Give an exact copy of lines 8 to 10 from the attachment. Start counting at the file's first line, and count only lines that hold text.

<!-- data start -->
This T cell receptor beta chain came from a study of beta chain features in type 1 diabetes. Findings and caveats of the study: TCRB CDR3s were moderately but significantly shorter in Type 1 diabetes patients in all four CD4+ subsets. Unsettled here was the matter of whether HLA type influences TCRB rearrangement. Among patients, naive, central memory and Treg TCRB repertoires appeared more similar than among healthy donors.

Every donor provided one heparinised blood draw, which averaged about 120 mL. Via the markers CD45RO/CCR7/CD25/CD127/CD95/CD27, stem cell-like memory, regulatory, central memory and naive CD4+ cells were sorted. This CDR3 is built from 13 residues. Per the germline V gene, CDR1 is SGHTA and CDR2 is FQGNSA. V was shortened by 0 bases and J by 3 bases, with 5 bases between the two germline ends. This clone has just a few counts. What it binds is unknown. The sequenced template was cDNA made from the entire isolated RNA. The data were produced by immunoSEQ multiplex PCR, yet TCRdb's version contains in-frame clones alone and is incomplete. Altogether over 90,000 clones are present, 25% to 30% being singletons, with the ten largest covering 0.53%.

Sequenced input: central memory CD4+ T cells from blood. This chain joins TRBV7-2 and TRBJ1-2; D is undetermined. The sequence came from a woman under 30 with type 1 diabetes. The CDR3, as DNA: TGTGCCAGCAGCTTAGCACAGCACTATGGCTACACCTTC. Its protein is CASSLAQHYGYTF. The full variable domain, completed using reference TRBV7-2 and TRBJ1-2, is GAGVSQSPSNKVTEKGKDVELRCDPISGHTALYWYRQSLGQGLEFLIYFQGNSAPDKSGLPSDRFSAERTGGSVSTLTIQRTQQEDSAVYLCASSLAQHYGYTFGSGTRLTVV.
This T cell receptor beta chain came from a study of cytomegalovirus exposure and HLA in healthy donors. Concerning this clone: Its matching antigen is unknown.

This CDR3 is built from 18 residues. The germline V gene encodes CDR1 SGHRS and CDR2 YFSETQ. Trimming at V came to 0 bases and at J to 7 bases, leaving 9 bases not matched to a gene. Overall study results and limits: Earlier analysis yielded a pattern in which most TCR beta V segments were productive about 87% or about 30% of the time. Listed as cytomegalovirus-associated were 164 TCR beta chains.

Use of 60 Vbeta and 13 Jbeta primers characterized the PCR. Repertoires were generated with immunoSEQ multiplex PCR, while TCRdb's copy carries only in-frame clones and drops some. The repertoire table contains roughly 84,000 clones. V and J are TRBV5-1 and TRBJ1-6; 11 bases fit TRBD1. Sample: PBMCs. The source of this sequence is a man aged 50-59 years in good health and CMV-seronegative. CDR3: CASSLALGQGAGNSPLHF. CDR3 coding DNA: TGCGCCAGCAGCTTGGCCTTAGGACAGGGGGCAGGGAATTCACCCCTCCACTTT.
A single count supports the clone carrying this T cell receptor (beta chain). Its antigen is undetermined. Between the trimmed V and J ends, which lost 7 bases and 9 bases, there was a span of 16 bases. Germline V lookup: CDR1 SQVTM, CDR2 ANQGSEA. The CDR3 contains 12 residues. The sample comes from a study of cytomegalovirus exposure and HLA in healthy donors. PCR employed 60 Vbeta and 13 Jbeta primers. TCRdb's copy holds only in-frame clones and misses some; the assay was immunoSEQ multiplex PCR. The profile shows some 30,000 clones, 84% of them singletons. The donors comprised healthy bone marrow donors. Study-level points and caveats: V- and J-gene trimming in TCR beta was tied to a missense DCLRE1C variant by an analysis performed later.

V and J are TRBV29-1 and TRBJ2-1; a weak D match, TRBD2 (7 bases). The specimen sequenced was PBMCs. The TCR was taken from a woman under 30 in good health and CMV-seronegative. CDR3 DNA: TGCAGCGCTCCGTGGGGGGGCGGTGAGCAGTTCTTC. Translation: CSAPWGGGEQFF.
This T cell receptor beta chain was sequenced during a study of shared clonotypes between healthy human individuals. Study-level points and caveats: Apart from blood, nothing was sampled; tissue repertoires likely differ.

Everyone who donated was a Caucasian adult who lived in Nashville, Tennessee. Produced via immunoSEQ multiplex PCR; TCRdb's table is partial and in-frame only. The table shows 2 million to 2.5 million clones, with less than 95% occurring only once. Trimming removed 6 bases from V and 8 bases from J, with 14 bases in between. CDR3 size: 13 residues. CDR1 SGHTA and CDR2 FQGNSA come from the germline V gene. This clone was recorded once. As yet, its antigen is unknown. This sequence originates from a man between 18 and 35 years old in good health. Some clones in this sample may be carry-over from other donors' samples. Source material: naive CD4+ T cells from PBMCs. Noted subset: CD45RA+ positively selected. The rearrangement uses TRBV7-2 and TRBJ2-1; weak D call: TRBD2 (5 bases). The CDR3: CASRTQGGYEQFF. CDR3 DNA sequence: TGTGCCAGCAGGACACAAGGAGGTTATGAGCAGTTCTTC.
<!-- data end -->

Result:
V and J are TRBV29-1 and TRBJ2-1; a weak D match, TRBD2 (7 bases). The specimen sequenced was PBMCs. The TCR was taken from a woman under 30 in good health and CMV-seronegative. CDR3 DNA: TGCAGCGCTCCGTGGGGGGGCGGTGAGCAGTTCTTC. Translation: CSAPWGGGEQFF.
This T cell receptor beta chain was sequenced during a study of shared clonotypes between healthy human individuals. Study-level points and caveats: Apart from blood, nothing was sampled; tissue repertoires likely differ.

Everyone who donated was a Caucasian adult who lived in Nashville, Tennessee. Produced via immunoSEQ multiplex PCR; TCRdb's table is partial and in-frame only. The table shows 2 million to 2.5 million clones, with less than 95% occurring only once. Trimming removed 6 bases from V and 8 bases from J, with 14 bases in between. CDR3 size: 13 residues. CDR1 SGHTA and CDR2 FQGNSA come from the germline V gene. This clone was recorded once. As yet, its antigen is unknown. This sequence originates from a man between 18 and 35 years old in good health. Some clones in this sample may be carry-over from other donors' samples. Source material: naive CD4+ T cells from PBMCs. Noted subset: CD45RA+ positively selected. The rearrangement uses TRBV7-2 and TRBJ2-1; weak D call: TRBD2 (5 bases). The CDR3: CASRTQGGYEQFF. CDR3 DNA sequence: TGTGCCAGCAGGACACAAGGAGGTTATGAGCAGTTCTTC.